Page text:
Azure Functions runtime versions overview

Azure Functions currently supports several versions of the runtime host. The following table details the available versions, their support level, and when they should be used:

Version Support level Description
4.x GA Recommended runtime version for functions in all languages. Use this version to run C# functions on .NET 6.0, .NET 7.0, and .NET Framework 4.8.
3.x GA Supports all languages. Use this version to run C# functions on .NET Core 3.1 and .NET 5.0.
2.x GA Supported for legacy version 2.x apps. This version is in maintenance mode, with enhancements provided only in later versions.
1.x GA Recommended only for C# apps that must use .NET Framework and only supports development in the Azure portal, Azure Stack Hub portal, or locally on Windows computers. This version is in maintenance mode, with enhancements provided only in later versions.

Important

Beginning on December 3, 2022, function apps running on versions 2.x and 3.x of the Azure Functions runtime can no longer be supported. Before that time, please test, verify, and migrate your function apps to version 4.x of the Functions runtime. For more information, see Migrating from 3.x to 4.x. After the deadline, function apps can be created and deployed, and existing apps continue to run. However, your apps won't be eligible for new features, security patches, performance optimizations, and support until you upgrade them to version 4.x.

End of support for these runtime versions is due to the ending of support for .NET Core 3.1, which is required by these older runtime versions. This requirement affects all Azure Functions runtime languages.
Functions version 1.x is still supported for C# function apps that require the .NET Framework. Preview support is now available in Functions 4.x to run C# functions on .NET Framework 4.8.

This article details some of the differences between these versions, how you can create each version, and how to change the version on which your functions run.

Levels of support

There are two levels of support:

  • Generally available (GA) - Fully supported and approved for production use.
  • Preview - Not yet supported, but expected to reach GA status in the future.

Languages

All functions in a function app must share the same language. You chose the language of functions in your function app when you create the app. The language of your function app is maintained in the FUNCTIONS_WORKER_RUNTIME setting, and shouldn't be changed when there are existing functions.

The following table indicates which programming languages are currently supported in each runtime version.

Language 1.x 2.x 3.x 4.x
C# GA (.NET Framework 4.8) GA (.NET Core 2.11) GA (.NET Core 3.1)
GA (.NET 5.0)
GA (.NET 6.0)
Preview (.NET 7)
Preview (.NET Framework 4.8)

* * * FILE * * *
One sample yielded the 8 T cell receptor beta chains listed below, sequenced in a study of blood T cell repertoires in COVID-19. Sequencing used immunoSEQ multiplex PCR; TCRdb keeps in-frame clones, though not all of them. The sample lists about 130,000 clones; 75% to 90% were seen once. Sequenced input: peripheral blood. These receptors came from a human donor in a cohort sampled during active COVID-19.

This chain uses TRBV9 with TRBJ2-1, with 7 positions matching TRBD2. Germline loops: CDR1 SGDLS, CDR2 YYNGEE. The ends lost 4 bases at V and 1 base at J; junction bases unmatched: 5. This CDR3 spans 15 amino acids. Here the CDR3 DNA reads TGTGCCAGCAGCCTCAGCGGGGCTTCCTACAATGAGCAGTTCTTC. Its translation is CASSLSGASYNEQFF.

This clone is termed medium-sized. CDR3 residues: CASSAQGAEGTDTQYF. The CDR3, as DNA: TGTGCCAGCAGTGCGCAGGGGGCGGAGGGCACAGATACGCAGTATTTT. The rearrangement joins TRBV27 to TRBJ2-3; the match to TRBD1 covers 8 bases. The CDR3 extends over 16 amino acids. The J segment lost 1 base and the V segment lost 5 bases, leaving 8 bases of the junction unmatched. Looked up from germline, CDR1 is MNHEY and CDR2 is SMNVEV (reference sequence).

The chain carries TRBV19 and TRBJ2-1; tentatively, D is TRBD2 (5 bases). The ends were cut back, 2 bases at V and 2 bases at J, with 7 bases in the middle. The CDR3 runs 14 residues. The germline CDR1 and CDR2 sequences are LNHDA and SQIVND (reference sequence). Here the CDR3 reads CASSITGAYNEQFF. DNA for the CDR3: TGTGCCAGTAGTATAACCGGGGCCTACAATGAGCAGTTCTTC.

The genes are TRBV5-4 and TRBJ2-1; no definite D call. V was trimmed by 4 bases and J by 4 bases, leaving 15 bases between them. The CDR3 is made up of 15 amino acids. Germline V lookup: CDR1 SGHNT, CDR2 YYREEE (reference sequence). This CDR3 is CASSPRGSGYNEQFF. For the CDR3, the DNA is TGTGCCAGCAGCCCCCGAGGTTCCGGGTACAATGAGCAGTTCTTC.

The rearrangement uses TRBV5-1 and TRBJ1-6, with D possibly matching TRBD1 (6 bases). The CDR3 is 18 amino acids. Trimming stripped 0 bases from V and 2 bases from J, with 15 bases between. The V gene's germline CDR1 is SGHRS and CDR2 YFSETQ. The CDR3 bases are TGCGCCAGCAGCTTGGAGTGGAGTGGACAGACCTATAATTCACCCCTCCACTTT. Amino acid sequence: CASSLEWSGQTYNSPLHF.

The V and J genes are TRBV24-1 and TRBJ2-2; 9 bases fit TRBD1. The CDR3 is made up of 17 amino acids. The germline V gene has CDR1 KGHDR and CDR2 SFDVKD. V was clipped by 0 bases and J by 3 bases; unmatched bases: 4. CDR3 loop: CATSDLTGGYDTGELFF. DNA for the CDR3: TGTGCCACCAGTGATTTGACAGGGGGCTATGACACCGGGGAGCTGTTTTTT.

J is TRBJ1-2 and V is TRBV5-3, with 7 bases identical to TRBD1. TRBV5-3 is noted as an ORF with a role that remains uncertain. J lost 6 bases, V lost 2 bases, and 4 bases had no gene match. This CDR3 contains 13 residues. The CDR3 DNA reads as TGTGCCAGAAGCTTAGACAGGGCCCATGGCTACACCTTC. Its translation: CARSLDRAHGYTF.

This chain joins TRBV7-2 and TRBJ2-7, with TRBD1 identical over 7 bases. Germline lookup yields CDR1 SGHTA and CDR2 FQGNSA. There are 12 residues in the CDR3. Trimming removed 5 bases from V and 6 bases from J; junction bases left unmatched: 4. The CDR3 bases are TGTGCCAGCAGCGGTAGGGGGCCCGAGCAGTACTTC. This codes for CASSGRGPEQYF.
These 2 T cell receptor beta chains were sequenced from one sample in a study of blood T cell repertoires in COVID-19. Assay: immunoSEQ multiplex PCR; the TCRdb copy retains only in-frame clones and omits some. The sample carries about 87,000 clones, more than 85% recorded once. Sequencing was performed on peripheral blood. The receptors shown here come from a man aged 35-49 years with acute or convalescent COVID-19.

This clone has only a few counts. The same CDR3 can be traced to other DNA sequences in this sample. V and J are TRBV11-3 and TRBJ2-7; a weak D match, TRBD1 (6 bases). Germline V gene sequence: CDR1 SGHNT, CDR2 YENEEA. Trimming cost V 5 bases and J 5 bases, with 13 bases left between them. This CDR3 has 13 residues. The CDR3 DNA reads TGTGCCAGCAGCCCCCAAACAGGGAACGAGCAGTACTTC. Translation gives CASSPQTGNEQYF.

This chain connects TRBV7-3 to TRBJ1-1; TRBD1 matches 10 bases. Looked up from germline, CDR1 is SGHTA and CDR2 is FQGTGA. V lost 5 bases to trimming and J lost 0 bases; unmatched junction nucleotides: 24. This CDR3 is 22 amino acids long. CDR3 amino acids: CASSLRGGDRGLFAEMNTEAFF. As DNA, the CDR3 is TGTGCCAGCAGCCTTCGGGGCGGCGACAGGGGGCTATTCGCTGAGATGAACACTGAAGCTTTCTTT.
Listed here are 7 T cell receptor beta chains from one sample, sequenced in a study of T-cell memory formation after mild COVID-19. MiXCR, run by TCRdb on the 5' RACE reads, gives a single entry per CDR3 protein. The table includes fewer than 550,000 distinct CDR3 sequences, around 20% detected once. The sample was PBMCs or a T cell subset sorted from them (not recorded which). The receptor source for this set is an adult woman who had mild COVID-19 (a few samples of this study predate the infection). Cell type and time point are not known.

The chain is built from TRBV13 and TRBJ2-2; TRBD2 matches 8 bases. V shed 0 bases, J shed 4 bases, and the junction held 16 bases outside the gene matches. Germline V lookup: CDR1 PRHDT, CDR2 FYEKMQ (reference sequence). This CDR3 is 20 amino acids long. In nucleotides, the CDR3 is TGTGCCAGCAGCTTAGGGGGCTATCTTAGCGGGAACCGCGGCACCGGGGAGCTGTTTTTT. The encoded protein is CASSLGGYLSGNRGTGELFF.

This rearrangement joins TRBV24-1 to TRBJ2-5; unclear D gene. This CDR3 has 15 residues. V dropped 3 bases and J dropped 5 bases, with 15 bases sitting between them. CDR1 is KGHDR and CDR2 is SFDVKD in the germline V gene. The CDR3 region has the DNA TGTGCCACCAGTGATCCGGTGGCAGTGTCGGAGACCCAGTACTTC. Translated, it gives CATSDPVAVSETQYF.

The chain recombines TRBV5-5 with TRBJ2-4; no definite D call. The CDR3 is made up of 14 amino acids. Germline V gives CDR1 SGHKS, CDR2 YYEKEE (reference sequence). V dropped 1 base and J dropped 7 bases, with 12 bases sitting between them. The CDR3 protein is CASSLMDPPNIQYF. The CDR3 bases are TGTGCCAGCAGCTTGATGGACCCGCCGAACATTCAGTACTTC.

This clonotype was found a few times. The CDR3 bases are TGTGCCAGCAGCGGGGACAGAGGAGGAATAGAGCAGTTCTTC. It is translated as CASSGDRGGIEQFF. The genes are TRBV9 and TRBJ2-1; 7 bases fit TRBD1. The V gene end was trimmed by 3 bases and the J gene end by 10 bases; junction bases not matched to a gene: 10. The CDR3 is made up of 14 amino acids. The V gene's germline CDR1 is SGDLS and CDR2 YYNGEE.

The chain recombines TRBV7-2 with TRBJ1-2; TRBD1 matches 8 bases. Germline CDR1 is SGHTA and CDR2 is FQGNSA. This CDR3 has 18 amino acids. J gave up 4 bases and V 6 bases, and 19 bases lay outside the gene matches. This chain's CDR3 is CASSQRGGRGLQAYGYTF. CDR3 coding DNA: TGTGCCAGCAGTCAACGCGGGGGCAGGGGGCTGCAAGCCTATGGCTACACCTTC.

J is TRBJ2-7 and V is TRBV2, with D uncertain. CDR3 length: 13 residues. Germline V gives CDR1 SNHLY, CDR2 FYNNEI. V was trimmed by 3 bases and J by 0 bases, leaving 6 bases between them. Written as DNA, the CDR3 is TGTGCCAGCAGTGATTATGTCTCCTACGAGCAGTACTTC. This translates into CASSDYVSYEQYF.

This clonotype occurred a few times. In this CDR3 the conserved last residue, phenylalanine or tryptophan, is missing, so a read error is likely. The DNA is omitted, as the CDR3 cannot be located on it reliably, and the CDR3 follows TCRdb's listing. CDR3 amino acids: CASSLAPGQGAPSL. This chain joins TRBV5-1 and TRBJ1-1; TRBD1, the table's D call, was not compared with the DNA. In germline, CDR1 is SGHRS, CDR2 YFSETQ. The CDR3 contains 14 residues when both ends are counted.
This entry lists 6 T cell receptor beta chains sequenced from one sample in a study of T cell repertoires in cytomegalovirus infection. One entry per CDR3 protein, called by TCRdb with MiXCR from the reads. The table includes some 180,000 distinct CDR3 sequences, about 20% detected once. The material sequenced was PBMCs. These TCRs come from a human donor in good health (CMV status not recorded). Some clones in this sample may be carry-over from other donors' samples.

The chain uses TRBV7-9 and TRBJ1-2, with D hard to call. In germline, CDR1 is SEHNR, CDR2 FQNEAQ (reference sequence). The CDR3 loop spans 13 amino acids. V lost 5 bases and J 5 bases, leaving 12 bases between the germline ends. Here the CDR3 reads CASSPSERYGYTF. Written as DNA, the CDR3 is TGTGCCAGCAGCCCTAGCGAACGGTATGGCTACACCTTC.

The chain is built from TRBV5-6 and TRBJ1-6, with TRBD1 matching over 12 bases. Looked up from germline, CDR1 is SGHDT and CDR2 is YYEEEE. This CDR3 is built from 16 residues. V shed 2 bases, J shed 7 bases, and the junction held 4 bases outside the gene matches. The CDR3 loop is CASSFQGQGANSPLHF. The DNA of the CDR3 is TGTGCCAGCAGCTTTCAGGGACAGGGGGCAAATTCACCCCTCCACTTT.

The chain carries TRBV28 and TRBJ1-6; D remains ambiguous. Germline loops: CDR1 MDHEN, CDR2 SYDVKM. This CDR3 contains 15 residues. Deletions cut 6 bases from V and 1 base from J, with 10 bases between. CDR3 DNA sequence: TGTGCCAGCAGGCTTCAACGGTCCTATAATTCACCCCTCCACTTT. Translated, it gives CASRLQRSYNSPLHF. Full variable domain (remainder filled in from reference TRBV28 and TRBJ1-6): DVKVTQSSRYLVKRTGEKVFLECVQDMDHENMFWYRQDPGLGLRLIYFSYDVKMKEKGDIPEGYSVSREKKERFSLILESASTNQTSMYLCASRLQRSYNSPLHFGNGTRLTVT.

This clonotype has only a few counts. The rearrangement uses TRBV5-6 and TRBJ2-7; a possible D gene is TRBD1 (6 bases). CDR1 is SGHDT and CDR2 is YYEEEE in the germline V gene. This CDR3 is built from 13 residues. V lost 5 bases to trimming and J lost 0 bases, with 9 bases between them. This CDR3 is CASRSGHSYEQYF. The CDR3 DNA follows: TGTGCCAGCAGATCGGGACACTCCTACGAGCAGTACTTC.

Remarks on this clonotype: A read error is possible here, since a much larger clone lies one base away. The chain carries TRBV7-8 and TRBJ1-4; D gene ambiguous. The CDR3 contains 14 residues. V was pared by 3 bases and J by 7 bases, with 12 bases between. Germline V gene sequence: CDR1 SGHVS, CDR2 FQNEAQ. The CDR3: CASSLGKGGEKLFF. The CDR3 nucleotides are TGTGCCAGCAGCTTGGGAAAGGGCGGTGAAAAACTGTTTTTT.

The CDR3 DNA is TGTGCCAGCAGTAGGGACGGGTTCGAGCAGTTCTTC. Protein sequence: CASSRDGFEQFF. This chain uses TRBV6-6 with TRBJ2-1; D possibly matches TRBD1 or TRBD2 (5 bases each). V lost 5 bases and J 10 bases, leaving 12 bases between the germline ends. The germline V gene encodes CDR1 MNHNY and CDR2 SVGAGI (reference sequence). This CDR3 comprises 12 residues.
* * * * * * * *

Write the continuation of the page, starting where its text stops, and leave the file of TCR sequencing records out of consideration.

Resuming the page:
JavaScript GA (Node.js 6) GA (Node.js 10 & 8) GA (Node.js 14, 12, & 10) GA (Node.js 14)
GA (Node.js 16)
Preview (Node.js 18)
F# GA (.NET Framework 4.8) GA (.NET Core 2.11) GA (.NET Core 3.1) GA (.NET 6.0)
Java N/A GA (Java 8) GA (Java 11 & 8) GA (Java 11 & 8)
PowerShell N/A GA (PowerShell Core 6) GA (PowerShell 7.0 & Core 6) GA (PowerShell 7.0)
GA (PowerShell 7.2)
Python N/A GA (Python 3.7 & 3.6) GA (Python 3.9, 3.8, 3.7, & 3.6) GA (Python 3.9, 3.8, 3.7)
TypeScript2 N/A GA GA GA

1 .NET class library apps targeting runtime version 2.x runs on .NET Core 3.1 in .NET Core 2.x compatibility mode. To learn more, see Functions v2.x considerations.
2 Supported through transpiling to JavaScript.

See the language-specific developer guide article for more details about supported language versions.
For information about planned changes to language support, see Azure roadmap.

Run on a specific version

By default, function apps created in the Azure portal and by the Azure CLI are set to version 4.x. You can modify this version if needed. You can only downgrade the runtime version to 1.x after you create your function app but before you add any functions. Moving to a later version is allowed even with apps that have existing functions. When your app has existing functions, be aware of any breaking changes between versions before moving to a later runtime version. The following sections detail breaking changes between versions, including language-specific breaking changes.

If you don't see your programming language, go select it from the top of the page.

Before making a change to the major version of the runtime, you should first test your existing code on the new runtime version. You can verify your app runs correctly after the upgrade by deploying to another function app running on the latest major version. You can also verify your code locally by using the runtime-specific version of the Azure Functions Core Tools, which includes the Functions runtime.

Downgrades to v2.x aren't supported. When possible, you should always run your apps on the latest supported version of the Functions runtime.

Changing version of apps in Azure

The version of the Functions runtime used by published apps in Azure is dictated by the FUNCTIONS_EXTENSION_VERSION application setting. The following major runtime version values are supported: